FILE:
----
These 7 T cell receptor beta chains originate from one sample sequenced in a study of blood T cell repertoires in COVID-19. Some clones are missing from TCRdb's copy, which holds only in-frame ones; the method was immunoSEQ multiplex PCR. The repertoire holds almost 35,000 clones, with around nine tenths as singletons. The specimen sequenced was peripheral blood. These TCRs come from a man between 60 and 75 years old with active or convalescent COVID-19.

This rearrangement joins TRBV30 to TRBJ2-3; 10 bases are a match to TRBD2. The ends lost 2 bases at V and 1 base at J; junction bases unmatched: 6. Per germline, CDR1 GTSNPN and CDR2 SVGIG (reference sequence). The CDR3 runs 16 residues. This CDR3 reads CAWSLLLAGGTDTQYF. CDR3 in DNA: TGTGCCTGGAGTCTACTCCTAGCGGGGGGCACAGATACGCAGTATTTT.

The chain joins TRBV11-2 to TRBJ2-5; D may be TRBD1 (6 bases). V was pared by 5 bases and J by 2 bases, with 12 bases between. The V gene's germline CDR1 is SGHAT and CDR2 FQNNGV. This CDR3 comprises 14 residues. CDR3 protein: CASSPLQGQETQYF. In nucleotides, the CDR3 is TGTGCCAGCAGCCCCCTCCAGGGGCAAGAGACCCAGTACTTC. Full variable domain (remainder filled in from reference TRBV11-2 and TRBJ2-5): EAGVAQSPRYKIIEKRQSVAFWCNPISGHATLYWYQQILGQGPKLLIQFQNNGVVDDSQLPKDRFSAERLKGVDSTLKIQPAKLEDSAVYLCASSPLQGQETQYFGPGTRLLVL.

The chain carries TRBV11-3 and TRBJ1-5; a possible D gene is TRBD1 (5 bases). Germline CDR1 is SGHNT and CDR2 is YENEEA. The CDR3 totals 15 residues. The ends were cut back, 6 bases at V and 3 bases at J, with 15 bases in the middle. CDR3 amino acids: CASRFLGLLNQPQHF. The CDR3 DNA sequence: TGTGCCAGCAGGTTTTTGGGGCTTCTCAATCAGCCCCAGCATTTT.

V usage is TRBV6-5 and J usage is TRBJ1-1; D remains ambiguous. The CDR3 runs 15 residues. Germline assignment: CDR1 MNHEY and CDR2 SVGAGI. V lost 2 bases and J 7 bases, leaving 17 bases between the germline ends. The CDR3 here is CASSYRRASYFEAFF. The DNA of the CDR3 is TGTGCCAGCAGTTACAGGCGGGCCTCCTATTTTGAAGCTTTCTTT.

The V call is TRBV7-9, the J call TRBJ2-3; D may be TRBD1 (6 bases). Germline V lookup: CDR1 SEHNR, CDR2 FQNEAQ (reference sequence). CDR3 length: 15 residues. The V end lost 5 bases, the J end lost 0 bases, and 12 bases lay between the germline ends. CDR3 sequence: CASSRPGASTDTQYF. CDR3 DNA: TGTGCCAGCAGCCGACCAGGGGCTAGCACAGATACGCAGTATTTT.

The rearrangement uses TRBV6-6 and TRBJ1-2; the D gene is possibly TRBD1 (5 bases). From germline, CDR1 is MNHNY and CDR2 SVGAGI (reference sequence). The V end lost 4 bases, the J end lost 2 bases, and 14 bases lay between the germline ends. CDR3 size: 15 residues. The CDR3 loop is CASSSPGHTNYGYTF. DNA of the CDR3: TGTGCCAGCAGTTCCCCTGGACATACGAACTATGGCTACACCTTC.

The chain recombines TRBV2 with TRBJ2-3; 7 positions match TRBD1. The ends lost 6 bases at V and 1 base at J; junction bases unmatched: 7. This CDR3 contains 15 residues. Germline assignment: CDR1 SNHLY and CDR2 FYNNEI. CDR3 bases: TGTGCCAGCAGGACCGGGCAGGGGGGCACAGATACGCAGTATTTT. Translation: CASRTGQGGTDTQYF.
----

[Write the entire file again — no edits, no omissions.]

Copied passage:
These 7 T cell receptor beta chains originate from one sample sequenced in a study of blood T cell repertoires in COVID-19. Some clones are missing from TCRdb's copy, which holds only in-frame ones; the method was immunoSEQ multiplex PCR. The repertoire holds almost 35,000 clones, with around nine tenths as singletons. The specimen sequenced was peripheral blood. These TCRs come from a man between 60 and 75 years old with active or convalescent COVID-19.

This rearrangement joins TRBV30 to TRBJ2-3; 10 bases are a match to TRBD2. The ends lost 2 bases at V and 1 base at J; junction bases unmatched: 6. Per germline, CDR1 GTSNPN and CDR2 SVGIG (reference sequence). The CDR3 runs 16 residues. This CDR3 reads CAWSLLLAGGTDTQYF. CDR3 in DNA: TGTGCCTGGAGTCTACTCCTAGCGGGGGGCACAGATACGCAGTATTTT.

The chain joins TRBV11-2 to TRBJ2-5; D may be TRBD1 (6 bases). V was pared by 5 bases and J by 2 bases, with 12 bases between. The V gene's germline CDR1 is SGHAT and CDR2 FQNNGV. This CDR3 comprises 14 residues. CDR3 protein: CASSPLQGQETQYF. In nucleotides, the CDR3 is TGTGCCAGCAGCCCCCTCCAGGGGCAAGAGACCCAGTACTTC. Full variable domain (remainder filled in from reference TRBV11-2 and TRBJ2-5): EAGVAQSPRYKIIEKRQSVAFWCNPISGHATLYWYQQILGQGPKLLIQFQNNGVVDDSQLPKDRFSAERLKGVDSTLKIQPAKLEDSAVYLCASSPLQGQETQYFGPGTRLLVL.

The chain carries TRBV11-3 and TRBJ1-5; a possible D gene is TRBD1 (5 bases). Germline CDR1 is SGHNT and CDR2 is YENEEA. The CDR3 totals 15 residues. The ends were cut back, 6 bases at V and 3 bases at J, with 15 bases in the middle. CDR3 amino acids: CASRFLGLLNQPQHF. The CDR3 DNA sequence: TGTGCCAGCAGGTTTTTGGGGCTTCTCAATCAGCCCCAGCATTTT.

V usage is TRBV6-5 and J usage is TRBJ1-1; D remains ambiguous. The CDR3 runs 15 residues. Germline assignment: CDR1 MNHEY and CDR2 SVGAGI. V lost 2 bases and J 7 bases, leaving 17 bases between the germline ends. The CDR3 here is CASSYRRASYFEAFF. The DNA of the CDR3 is TGTGCCAGCAGTTACAGGCGGGCCTCCTATTTTGAAGCTTTCTTT.

The V call is TRBV7-9, the J call TRBJ2-3; D may be TRBD1 (6 bases). Germline V lookup: CDR1 SEHNR, CDR2 FQNEAQ (reference sequence). CDR3 length: 15 residues. The V end lost 5 bases, the J end lost 0 bases, and 12 bases lay between the germline ends. CDR3 sequence: CASSRPGASTDTQYF. CDR3 DNA: TGTGCCAGCAGCCGACCAGGGGCTAGCACAGATACGCAGTATTTT.

The rearrangement uses TRBV6-6 and TRBJ1-2; the D gene is possibly TRBD1 (5 bases). From germline, CDR1 is MNHNY and CDR2 SVGAGI (reference sequence). The V end lost 4 bases, the J end lost 2 bases, and 14 bases lay between the germline ends. CDR3 size: 15 residues. The CDR3 loop is CASSSPGHTNYGYTF. DNA of the CDR3: TGTGCCAGCAGTTCCCCTGGACATACGAACTATGGCTACACCTTC.

The chain recombines TRBV2 with TRBJ2-3; 7 positions match TRBD1. The ends lost 6 bases at V and 1 base at J; junction bases unmatched: 7. This CDR3 contains 15 residues. Germline assignment: CDR1 SNHLY and CDR2 FYNNEI. CDR3 bases: TGTGCCAGCAGGACCGGGCAGGGGGGCACAGATACGCAGTATTTT. Translation: CASRTGQGGTDTQYF.